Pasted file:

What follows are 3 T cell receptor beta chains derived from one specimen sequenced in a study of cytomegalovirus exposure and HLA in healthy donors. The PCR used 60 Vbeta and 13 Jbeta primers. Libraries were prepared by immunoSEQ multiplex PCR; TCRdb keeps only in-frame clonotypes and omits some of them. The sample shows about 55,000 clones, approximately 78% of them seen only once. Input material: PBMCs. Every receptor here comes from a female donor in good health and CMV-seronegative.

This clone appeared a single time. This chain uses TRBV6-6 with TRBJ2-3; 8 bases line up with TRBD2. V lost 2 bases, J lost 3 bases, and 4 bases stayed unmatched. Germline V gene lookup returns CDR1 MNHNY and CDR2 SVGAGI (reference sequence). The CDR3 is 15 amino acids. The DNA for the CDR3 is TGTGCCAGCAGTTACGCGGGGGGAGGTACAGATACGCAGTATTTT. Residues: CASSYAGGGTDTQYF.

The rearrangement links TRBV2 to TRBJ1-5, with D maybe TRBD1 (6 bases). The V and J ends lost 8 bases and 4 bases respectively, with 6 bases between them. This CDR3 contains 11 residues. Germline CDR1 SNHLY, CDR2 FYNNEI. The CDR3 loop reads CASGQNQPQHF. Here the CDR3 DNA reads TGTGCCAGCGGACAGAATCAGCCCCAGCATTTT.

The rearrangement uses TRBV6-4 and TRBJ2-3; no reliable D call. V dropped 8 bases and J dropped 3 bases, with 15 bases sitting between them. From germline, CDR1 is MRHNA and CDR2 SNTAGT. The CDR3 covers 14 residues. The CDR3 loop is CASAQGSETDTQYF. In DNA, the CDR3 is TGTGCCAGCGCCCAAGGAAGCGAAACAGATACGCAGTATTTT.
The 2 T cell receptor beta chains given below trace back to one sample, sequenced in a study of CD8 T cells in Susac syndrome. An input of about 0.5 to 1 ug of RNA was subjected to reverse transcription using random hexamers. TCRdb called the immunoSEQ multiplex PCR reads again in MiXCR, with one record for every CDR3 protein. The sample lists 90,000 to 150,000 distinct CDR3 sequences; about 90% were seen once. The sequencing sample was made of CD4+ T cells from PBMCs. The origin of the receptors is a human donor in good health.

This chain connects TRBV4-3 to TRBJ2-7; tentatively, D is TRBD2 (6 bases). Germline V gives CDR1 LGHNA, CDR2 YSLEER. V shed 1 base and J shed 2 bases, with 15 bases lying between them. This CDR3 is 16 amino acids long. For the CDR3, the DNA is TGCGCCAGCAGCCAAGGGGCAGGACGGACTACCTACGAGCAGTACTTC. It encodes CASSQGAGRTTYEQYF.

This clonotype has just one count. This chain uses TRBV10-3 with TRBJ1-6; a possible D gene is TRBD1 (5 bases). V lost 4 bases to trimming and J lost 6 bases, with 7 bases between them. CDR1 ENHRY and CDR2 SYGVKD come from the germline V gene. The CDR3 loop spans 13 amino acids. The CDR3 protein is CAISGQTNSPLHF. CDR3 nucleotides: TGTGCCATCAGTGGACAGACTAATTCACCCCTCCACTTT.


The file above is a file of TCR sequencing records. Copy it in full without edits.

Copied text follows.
What follows are 3 T cell receptor beta chains derived from one specimen sequenced in a study of cytomegalovirus exposure and HLA in healthy donors. The PCR used 60 Vbeta and 13 Jbeta primers. Libraries were prepared by immunoSEQ multiplex PCR; TCRdb keeps only in-frame clonotypes and omits some of them. The sample shows about 55,000 clones, approximately 78% of them seen only once. Input material: PBMCs. Every receptor here comes from a female donor in good health and CMV-seronegative.

This clone appeared a single time. This chain uses TRBV6-6 with TRBJ2-3; 8 bases line up with TRBD2. V lost 2 bases, J lost 3 bases, and 4 bases stayed unmatched. Germline V gene lookup returns CDR1 MNHNY and CDR2 SVGAGI (reference sequence). The CDR3 is 15 amino acids. The DNA for the CDR3 is TGTGCCAGCAGTTACGCGGGGGGAGGTACAGATACGCAGTATTTT. Residues: CASSYAGGGTDTQYF.

The rearrangement links TRBV2 to TRBJ1-5, with D maybe TRBD1 (6 bases). The V and J ends lost 8 bases and 4 bases respectively, with 6 bases between them. This CDR3 contains 11 residues. Germline CDR1 SNHLY, CDR2 FYNNEI. The CDR3 loop reads CASGQNQPQHF. Here the CDR3 DNA reads TGTGCCAGCGGACAGAATCAGCCCCAGCATTTT.

The rearrangement uses TRBV6-4 and TRBJ2-3; no reliable D call. V dropped 8 bases and J dropped 3 bases, with 15 bases sitting between them. From germline, CDR1 is MRHNA and CDR2 SNTAGT. The CDR3 covers 14 residues. The CDR3 loop is CASAQGSETDTQYF. In DNA, the CDR3 is TGTGCCAGCGCCCAAGGAAGCGAAACAGATACGCAGTATTTT.
The 2 T cell receptor beta chains given below trace back to one sample, sequenced in a study of CD8 T cells in Susac syndrome. An input of about 0.5 to 1 ug of RNA was subjected to reverse transcription using random hexamers. TCRdb called the immunoSEQ multiplex PCR reads again in MiXCR, with one record for every CDR3 protein. The sample lists 90,000 to 150,000 distinct CDR3 sequences; about 90% were seen once. The sequencing sample was made of CD4+ T cells from PBMCs. The origin of the receptors is a human donor in good health.

This chain connects TRBV4-3 to TRBJ2-7; tentatively, D is TRBD2 (6 bases). Germline V gives CDR1 LGHNA, CDR2 YSLEER. V shed 1 base and J shed 2 bases, with 15 bases lying between them. This CDR3 is 16 amino acids long. For the CDR3, the DNA is TGCGCCAGCAGCCAAGGGGCAGGACGGACTACCTACGAGCAGTACTTC. It encodes CASSQGAGRTTYEQYF.

This clonotype has just one count. This chain uses TRBV10-3 with TRBJ1-6; a possible D gene is TRBD1 (5 bases). V lost 4 bases to trimming and J lost 6 bases, with 7 bases between them. CDR1 ENHRY and CDR2 SYGVKD come from the germline V gene. The CDR3 loop spans 13 amino acids. The CDR3 protein is CAISGQTNSPLHF. CDR3 nucleotides: TGTGCCATCAGTGGACAGACTAATTCACCCCTCCACTTT.